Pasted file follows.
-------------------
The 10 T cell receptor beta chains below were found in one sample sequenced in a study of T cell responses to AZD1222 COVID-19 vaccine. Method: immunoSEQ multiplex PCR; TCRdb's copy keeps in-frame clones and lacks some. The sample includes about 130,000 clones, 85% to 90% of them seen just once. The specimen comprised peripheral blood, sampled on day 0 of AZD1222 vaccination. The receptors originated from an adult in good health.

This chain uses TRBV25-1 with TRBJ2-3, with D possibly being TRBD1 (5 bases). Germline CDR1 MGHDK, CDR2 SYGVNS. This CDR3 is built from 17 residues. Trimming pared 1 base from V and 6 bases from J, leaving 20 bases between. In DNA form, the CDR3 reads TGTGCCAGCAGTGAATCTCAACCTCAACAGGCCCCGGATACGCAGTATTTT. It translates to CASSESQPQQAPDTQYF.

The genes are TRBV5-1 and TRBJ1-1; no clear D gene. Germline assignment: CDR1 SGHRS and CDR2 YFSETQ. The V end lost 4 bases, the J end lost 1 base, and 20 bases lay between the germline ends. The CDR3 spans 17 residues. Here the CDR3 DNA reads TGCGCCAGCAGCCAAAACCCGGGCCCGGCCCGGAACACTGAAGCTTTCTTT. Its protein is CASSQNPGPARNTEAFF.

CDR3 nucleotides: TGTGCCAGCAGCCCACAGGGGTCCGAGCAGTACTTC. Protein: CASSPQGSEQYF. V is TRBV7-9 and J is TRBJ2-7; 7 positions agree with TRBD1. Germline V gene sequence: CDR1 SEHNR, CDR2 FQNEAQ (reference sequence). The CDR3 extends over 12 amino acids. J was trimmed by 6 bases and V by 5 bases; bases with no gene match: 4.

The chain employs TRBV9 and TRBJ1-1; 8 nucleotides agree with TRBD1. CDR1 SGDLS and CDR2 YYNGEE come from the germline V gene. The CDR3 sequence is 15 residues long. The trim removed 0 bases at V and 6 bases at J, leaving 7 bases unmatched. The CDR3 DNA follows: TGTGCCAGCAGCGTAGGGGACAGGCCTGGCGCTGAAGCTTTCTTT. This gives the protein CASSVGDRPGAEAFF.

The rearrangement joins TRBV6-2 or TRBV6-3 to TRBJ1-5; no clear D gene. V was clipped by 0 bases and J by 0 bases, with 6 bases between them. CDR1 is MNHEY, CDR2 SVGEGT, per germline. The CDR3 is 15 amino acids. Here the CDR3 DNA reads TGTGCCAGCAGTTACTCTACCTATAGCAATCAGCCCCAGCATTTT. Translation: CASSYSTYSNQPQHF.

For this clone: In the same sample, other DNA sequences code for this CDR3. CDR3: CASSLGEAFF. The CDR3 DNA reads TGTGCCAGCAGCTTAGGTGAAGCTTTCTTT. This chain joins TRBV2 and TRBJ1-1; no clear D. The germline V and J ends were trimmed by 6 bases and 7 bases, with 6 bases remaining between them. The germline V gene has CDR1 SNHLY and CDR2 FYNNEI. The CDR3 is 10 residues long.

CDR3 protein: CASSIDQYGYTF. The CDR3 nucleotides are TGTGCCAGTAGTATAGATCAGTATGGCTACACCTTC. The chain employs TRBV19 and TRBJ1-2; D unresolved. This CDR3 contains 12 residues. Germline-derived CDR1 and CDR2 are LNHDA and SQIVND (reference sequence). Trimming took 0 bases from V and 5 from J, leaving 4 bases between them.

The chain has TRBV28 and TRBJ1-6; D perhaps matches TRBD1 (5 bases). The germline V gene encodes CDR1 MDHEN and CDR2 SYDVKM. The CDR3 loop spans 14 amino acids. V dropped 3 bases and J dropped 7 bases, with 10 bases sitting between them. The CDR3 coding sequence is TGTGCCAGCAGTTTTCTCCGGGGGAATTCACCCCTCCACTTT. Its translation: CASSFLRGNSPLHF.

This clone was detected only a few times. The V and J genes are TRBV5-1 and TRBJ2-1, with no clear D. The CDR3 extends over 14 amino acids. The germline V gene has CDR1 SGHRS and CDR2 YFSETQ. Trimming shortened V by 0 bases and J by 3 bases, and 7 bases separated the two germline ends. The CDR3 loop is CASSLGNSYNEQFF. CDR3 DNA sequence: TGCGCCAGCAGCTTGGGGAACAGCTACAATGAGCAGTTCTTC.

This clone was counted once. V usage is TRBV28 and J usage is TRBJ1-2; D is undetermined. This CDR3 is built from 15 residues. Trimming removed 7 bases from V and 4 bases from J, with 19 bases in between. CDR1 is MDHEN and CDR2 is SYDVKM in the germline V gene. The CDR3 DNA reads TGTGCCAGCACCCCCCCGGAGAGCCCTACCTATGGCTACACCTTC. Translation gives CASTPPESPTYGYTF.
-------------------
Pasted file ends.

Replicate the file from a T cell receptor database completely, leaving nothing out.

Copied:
The 10 T cell receptor beta chains below were found in one sample sequenced in a study of T cell responses to AZD1222 COVID-19 vaccine. Method: immunoSEQ multiplex PCR; TCRdb's copy keeps in-frame clones and lacks some. The sample includes about 130,000 clones, 85% to 90% of them seen just once. The specimen comprised peripheral blood, sampled on day 0 of AZD1222 vaccination. The receptors originated from an adult in good health.

This chain uses TRBV25-1 with TRBJ2-3, with D possibly being TRBD1 (5 bases). Germline CDR1 MGHDK, CDR2 SYGVNS. This CDR3 is built from 17 residues. Trimming pared 1 base from V and 6 bases from J, leaving 20 bases between. In DNA form, the CDR3 reads TGTGCCAGCAGTGAATCTCAACCTCAACAGGCCCCGGATACGCAGTATTTT. It translates to CASSESQPQQAPDTQYF.

The genes are TRBV5-1 and TRBJ1-1; no clear D gene. Germline assignment: CDR1 SGHRS and CDR2 YFSETQ. The V end lost 4 bases, the J end lost 1 base, and 20 bases lay between the germline ends. The CDR3 spans 17 residues. Here the CDR3 DNA reads TGCGCCAGCAGCCAAAACCCGGGCCCGGCCCGGAACACTGAAGCTTTCTTT. Its protein is CASSQNPGPARNTEAFF.

CDR3 nucleotides: TGTGCCAGCAGCCCACAGGGGTCCGAGCAGTACTTC. Protein: CASSPQGSEQYF. V is TRBV7-9 and J is TRBJ2-7; 7 positions agree with TRBD1. Germline V gene sequence: CDR1 SEHNR, CDR2 FQNEAQ (reference sequence). The CDR3 extends over 12 amino acids. J was trimmed by 6 bases and V by 5 bases; bases with no gene match: 4.

The chain employs TRBV9 and TRBJ1-1; 8 nucleotides agree with TRBD1. CDR1 SGDLS and CDR2 YYNGEE come from the germline V gene. The CDR3 sequence is 15 residues long. The trim removed 0 bases at V and 6 bases at J, leaving 7 bases unmatched. The CDR3 DNA follows: TGTGCCAGCAGCGTAGGGGACAGGCCTGGCGCTGAAGCTTTCTTT. This gives the protein CASSVGDRPGAEAFF.

The rearrangement joins TRBV6-2 or TRBV6-3 to TRBJ1-5; no clear D gene. V was clipped by 0 bases and J by 0 bases, with 6 bases between them. CDR1 is MNHEY, CDR2 SVGEGT, per germline. The CDR3 is 15 amino acids. Here the CDR3 DNA reads TGTGCCAGCAGTTACTCTACCTATAGCAATCAGCCCCAGCATTTT. Translation: CASSYSTYSNQPQHF.

For this clone: In the same sample, other DNA sequences code for this CDR3. CDR3: CASSLGEAFF. The CDR3 DNA reads TGTGCCAGCAGCTTAGGTGAAGCTTTCTTT. This chain joins TRBV2 and TRBJ1-1; no clear D. The germline V and J ends were trimmed by 6 bases and 7 bases, with 6 bases remaining between them. The germline V gene has CDR1 SNHLY and CDR2 FYNNEI. The CDR3 is 10 residues long.

CDR3 protein: CASSIDQYGYTF. The CDR3 nucleotides are TGTGCCAGTAGTATAGATCAGTATGGCTACACCTTC. The chain employs TRBV19 and TRBJ1-2; D unresolved. This CDR3 contains 12 residues. Germline-derived CDR1 and CDR2 are LNHDA and SQIVND (reference sequence). Trimming took 0 bases from V and 5 from J, leaving 4 bases between them.

The chain has TRBV28 and TRBJ1-6; D perhaps matches TRBD1 (5 bases). The germline V gene encodes CDR1 MDHEN and CDR2 SYDVKM. The CDR3 loop spans 14 amino acids. V dropped 3 bases and J dropped 7 bases, with 10 bases sitting between them. The CDR3 coding sequence is TGTGCCAGCAGTTTTCTCCGGGGGAATTCACCCCTCCACTTT. Its translation: CASSFLRGNSPLHF.

This clone was detected only a few times. The V and J genes are TRBV5-1 and TRBJ2-1, with no clear D. The CDR3 extends over 14 amino acids. The germline V gene has CDR1 SGHRS and CDR2 YFSETQ. Trimming shortened V by 0 bases and J by 3 bases, and 7 bases separated the two germline ends. The CDR3 loop is CASSLGNSYNEQFF. CDR3 DNA sequence: TGCGCCAGCAGCTTGGGGAACAGCTACAATGAGCAGTTCTTC.

This clone was counted once. V usage is TRBV28 and J usage is TRBJ1-2; D is undetermined. This CDR3 is built from 15 residues. Trimming removed 7 bases from V and 4 bases from J, with 19 bases in between. CDR1 is MDHEN and CDR2 is SYDVKM in the germline V gene. The CDR3 DNA reads TGTGCCAGCACCCCCCCGGAGAGCCCTACCTATGGCTACACCTTC. Translation gives CASTPPESPTYGYTF.